Thanks, Frank!
Jake Orman rode his long-lasting gray horse Frank to his first NFR qualification.

As Jake Orman gets set to nod his head in the Thomas & Mack Center for the first time, he’ll be doing it from the back of his signature steed, Frank. It’s been rather rare to see Orman on anything but the now-18-year-old gray the last several years, since before he even owned him. Orman’s quick to credit Frank for virtually all of his career success, and feels like this special horse has everything to do with him finally clearing the Wrangler National Finals Rodeo hurdle after two consecutive top-25 finishes.  

“I wouldn’t be where I am today without this horse,” said Orman, 31, who’s from Prairie, Mississippi, now lives in Anderson, Texas, and will head for Brye Crites in Vegas. “I’ve had a lot of pretty good horses, but this one has made the difference, especially rodeo-wise. It doesn’t matter how hard the steer’s running, the set-up or the circumstance, when you ride Frank, he gives you a chance to win.”

Frank’s registered name is Bar D Mr Jaebarlite, and he was born in Oklahoma in May of 2004. The Texas-based Philipp Ranch, as in Johnny and roping sons John and Shane, bought Frank as a 3-year-old. Frank went through a couple other owners before 1999 Professional Rodeo Cowboys Association World Champion Bull Rider Mike White bought him. White then sold Frank to Jason Foreman. 

“I actually rode Frank for three years before I bought him, when Jason owned him,” Orman said. “I was roping with Tyler Domingue at the time, and Jason was his boss. Jason bought Frank for me to ride to basically help us out. I started 2017 roping with Tyler, then when he went home after the Fourth (of July) is when I bought him. Frank was 13 at the time (and Jake then roped with Will Woodfin).” 

Jake’s wife, Morgan, dubbed him Frank. She also named the 7-year-old sorrel he’s ridden at the two- and three-steer averages this year Nelson. Jake’s mother-in-law, Michelle Breaux, raised Nelson, and he used to be Morgan’s barrel horse. Jake started roping on him when Morgan was pregnant with their little girl Ellie, and now Nelson’s coming in handy as a head horse. A brown horse they call Ranger that Jake bought this spring has rounded out his 2022 remuda.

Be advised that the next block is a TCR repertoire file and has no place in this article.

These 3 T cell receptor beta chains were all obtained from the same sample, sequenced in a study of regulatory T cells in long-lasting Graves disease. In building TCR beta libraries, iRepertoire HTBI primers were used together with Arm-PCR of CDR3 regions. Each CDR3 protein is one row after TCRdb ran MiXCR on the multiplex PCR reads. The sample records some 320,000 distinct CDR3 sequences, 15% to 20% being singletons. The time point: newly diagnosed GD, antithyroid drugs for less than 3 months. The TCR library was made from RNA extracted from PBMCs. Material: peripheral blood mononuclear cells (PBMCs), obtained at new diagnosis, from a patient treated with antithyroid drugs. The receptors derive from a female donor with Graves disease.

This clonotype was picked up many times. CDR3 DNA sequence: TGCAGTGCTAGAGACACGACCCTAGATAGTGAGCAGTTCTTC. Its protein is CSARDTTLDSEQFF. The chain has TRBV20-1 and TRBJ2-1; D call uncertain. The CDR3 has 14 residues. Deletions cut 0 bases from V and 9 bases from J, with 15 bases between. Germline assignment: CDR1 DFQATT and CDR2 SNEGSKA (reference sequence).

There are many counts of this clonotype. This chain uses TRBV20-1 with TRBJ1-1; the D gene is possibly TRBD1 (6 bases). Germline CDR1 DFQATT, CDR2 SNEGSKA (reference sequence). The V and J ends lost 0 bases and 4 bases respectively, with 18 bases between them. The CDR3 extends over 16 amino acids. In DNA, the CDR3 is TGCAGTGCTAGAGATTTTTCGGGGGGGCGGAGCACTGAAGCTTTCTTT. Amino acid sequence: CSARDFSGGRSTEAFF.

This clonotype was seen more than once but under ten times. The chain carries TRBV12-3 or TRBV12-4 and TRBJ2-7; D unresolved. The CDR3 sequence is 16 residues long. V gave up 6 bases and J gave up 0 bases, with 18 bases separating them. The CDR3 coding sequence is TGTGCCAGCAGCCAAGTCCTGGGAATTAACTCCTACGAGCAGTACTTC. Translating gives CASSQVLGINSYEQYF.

“I’m not afraid to ride Frank anywhere, but it’s sometimes hard when you need to take another swing and just go catch,” Jake said. “Nelson’s green enough that he will always go to the steer. But I’d say I ride Frank 80% of the time or more. He scores, runs and finishes, and when a lot of horses get tired in the fall, Frank’s gotten better at the end of the year every year. That’s pretty special.”

Frank is tough as nails, which likely explains his longevity. He’s also sound. 

“If it’s cool in the morning, he might hump up,” Jake grinned. “But Frank never bucks. He might hump up when it’s 100 degrees when you first get on him, too, but that might be why he’s lasted so long. Frank’s a very easy keeper, and stays fat on the road. And maintenance is minimal—occasional injections is all.”

Can anybody ride him?

“Yes and no,” Orman said. “I’ve had a couple people mount out on Frank, and they’ve done good on him. But I wouldn’t put a #4 or 5 on him. I don’t know that a majority of people would like him, because he runs wide going to the steer, and he will duck. I’ve ridden him so long that I’m used to it. 

“Frank has the personality of an old man. When you saddle him, he pins his ears back. He’s pretty grumpy. But he rides around really good. My wife rides him, and I ride our little girl Ellie around on him. I’m sure the baby (Emma) will ride him when she gets a little older, too.”

It’s unanimous that head horses are a key component in any successful team.

“The head horses are the most important part of team roping,” Orman said. “It means a lot to me knowing my horse is going to score and try every time, so I don’t have to second-guess myself. They have to score, run and face, and Frank does that every time. He does duck sometimes, but he scores every time, leaves the back of the box running hard every time and finishes every time. And that’s worth a lot. If a header can’t trust his horse to score, run to the steer and finish, he’s in trouble.”

Orman has the same partner and horse as last year. What made the NFR difference?

“When I got home last fall, I started going to rope with Colby Lovell at least a couple times a week,” he said. “I knew he would be completely honest with me, and he was. It wasn’t really anything specific, but Colby helped me a lot with my horses. If it wasn’t for Frank, I wouldn’t be here. I’ve ridden him all these years, and have won everything I’ve won on him. Frank deserves the credit for getting me here. I know he’s going to be tight in the Thomas & Mack, but he leaves the box hard and is catching up the first stride. As short as the barrier is and with the steers being right there, I think he’ll be good.”

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